Physics Today Daily Edition
Gizmodo: The magnitude 5.8 earthquake that struck northern Virginia in 2011 was notable because of the extreme rarity of earthquakes in that region—it was the strongest earthquake east of the Rocky Mountains since 1944. The East Coast of the US is far from the edges of the North American tectonic plate, where interactions with neighboring plates trigger seismic activity. Now Berk Biryol of the University of North Carolina at Chapel Hill and colleagues believe they have found an explanation for the 2011 earthquake. Biryol's team used seismic activity from around the globe to construct a 3D map of the bottom of the North American plate. The researchers found that the southeastern part of the plate is heavily fractured and encompasses thin and thick sections of crust and mantle. Based on their map, the scientists argue that chunks breaking off the bottom of the plate could trigger earthquakes. The mechanism could explain other major seismic events such as the magnitude 8.1 earthquake that struck New Madrid, Missouri, and the 7.0 earthquake that struck Charleston, South Carolina, in the 1800s.
Los Angeles Times: On Monday, Charles Elachi, the current director of NASA's Jet Propulsion Laboratory (JPL), announced that Michael Watkins will succeed him beginning 1 July. Watkins, a 22-year veteran of JPL, is currently the director of the Center for Space Research at the University of Texas at Austin. While at JPL, Watkins served as mission manager for the Martian rover Curiosity and project manager for the Gravity Recovery and Interior Laboratory (GRAIL) and Gravity Recovery and Climate Experiment (GRACE) missions. He was also manager of the lab's science division and chief scientist for the engineering and science directorate.
IEEE Spectrum: This morning, IBM announced it was making a five-qubit quantum processor available online for anyone to use. Jay Gambetta, manager of IBM's Theory of Quantum Computing and Information Group, says the project's goal is to get people thinking about how a quantum computer works. Toward that end, the IBM Quantum Experience includes tutorials and a visual programming interface; no knowledge of a particular programming language is required. Users will be able to learn about various algorithms and run actual operations on the quantum system. However, a classical simulation of this particular system is actually faster. The project expects to have the processor available 24/7, with intermittent downtime for maintenance.
Atlantic: An exoplanet is commonly found by the telltale dimming of the light of a star as the planet passes in front of it. Earth-sized planets orbiting bright, hot stars like the Sun are nearly impossible to detect, however, because they are so small they don't block much of the star's brightness. For that reason, Michaël Gillon of the University of Liège in Belgium decided to look for planets in orbit around the smallest, dimmest stars. Most theories of planetary formation suggest that such stars should not have enough material around them to form planets, but Gillon argued that the theories are based on very few observations. Using the Transiting Planets and Planetesimals Small Telescope (TRAPPIST) located in Chile, Gillon and his colleagues have identified an ultracool red dwarf only 40 light-years away and orbited by three planets. Subsequent observations from TRAPPIST and other observatories have revealed that all three are Earth-sized and are located in the habitable zone—the region around a star where liquid water may exist. Because of the star's small size and dimness, its habitable zone is much closer to it than the Sun's habitable zone is to the Sun. The closest two planets orbit the star every 1.5 days and 2.4 days.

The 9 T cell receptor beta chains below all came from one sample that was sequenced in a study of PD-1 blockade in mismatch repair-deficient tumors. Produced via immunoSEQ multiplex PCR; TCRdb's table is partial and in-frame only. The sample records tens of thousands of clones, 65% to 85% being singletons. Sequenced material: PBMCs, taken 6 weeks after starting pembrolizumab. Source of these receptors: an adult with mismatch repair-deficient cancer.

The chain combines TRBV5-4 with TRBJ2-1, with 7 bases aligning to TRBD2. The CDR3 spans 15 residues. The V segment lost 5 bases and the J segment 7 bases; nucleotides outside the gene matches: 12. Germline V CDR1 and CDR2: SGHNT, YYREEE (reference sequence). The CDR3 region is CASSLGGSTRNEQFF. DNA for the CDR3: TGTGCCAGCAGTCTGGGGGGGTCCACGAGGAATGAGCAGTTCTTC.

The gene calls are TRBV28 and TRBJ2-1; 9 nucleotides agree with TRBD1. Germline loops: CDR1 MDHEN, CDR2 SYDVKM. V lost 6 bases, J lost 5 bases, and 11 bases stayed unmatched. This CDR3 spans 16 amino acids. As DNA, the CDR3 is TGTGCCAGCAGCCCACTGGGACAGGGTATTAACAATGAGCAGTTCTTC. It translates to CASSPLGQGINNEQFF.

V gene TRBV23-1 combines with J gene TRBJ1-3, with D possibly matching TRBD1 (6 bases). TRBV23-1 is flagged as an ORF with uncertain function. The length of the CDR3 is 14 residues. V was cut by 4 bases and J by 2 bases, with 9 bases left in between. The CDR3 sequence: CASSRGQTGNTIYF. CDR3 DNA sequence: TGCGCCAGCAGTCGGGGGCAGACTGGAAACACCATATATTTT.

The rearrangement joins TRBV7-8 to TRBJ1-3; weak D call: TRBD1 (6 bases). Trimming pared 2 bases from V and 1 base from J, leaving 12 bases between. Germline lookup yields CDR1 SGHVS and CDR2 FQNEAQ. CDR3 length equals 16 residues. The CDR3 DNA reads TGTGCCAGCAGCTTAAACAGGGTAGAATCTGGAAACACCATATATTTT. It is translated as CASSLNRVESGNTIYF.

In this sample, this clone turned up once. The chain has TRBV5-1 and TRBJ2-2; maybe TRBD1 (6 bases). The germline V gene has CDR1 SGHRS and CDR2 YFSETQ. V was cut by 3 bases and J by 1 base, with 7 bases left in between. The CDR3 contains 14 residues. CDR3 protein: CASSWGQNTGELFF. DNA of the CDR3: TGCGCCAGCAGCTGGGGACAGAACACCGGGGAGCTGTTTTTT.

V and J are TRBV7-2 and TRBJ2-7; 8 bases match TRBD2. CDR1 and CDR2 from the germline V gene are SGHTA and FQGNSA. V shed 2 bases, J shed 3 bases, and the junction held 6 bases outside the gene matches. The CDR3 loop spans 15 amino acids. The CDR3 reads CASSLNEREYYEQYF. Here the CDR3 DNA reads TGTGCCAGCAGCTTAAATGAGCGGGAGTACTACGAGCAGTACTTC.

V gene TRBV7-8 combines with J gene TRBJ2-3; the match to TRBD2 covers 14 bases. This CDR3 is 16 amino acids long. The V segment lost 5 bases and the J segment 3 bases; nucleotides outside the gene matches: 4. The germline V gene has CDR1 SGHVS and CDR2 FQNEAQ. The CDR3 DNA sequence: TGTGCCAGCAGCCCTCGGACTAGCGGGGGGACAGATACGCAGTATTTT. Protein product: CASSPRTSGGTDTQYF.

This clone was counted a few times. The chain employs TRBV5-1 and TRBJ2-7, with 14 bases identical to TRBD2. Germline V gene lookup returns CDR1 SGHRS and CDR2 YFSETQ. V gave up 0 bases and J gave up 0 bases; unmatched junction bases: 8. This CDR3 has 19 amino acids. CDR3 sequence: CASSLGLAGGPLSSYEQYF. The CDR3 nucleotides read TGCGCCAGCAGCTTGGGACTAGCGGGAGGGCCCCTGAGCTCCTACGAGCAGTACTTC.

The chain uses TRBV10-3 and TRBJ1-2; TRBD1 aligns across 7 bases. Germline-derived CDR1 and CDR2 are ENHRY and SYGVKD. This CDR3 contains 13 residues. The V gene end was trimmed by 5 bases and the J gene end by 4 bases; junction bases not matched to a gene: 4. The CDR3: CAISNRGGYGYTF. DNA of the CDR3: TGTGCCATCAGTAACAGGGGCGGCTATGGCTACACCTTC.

Ars Technica: Several past experiments have found that increasing people's knowledge of climate change doesn't necessarily raise their concern about the issue. However, a new paper argues that because those studies treated "knowledge about climate change" as a monolithic concept, they don't necessarily reflect reality. The researchers separated knowledge into three categories: physical knowledge, causes knowledge, and consequences knowledge. Physical knowledge includes understanding concepts such as how carbon dioxide is produced; causes knowledge includes comprehending the effect humans have had on climate change; and consequences knowledge includes grasping the predicted global and local effects of climate change. In a survey of 2495 people in six countries—the US, Canada, China, Germany, Switzerland, and the UK—participants were asked their level of concern about climate change; then they were given questions that tested the three categories of knowledge. Researchers found that although greater physical knowledge correlated with lower concern, greater causes knowledge correlated with greater concern. Greater consequences knowledge also correlated with greater concern, except in Canada and China. Although the new questionnaire has limitations, it provides groundwork for future surveys on the topic.
Sputnik International: Less than two months after the launch of the first part of ExoMars, the Russian space agency Roscosmos announced that the launch of the second component will be delayed by two years, until 2020. ExoMars is a joint mission of Roscosmos and the European Space Agency. The first part of the mission, which will reach Mars orbit in October, includes an orbiter and a lander for studying the Martian atmosphere. Part two includes a rover that will drill into the Martian surface to search for life and perform geochemistry research. According to the team running the rover mission, the decision to postpone the second launch was made because of problems with the contractors and delays in production of the mission's scientific equipment.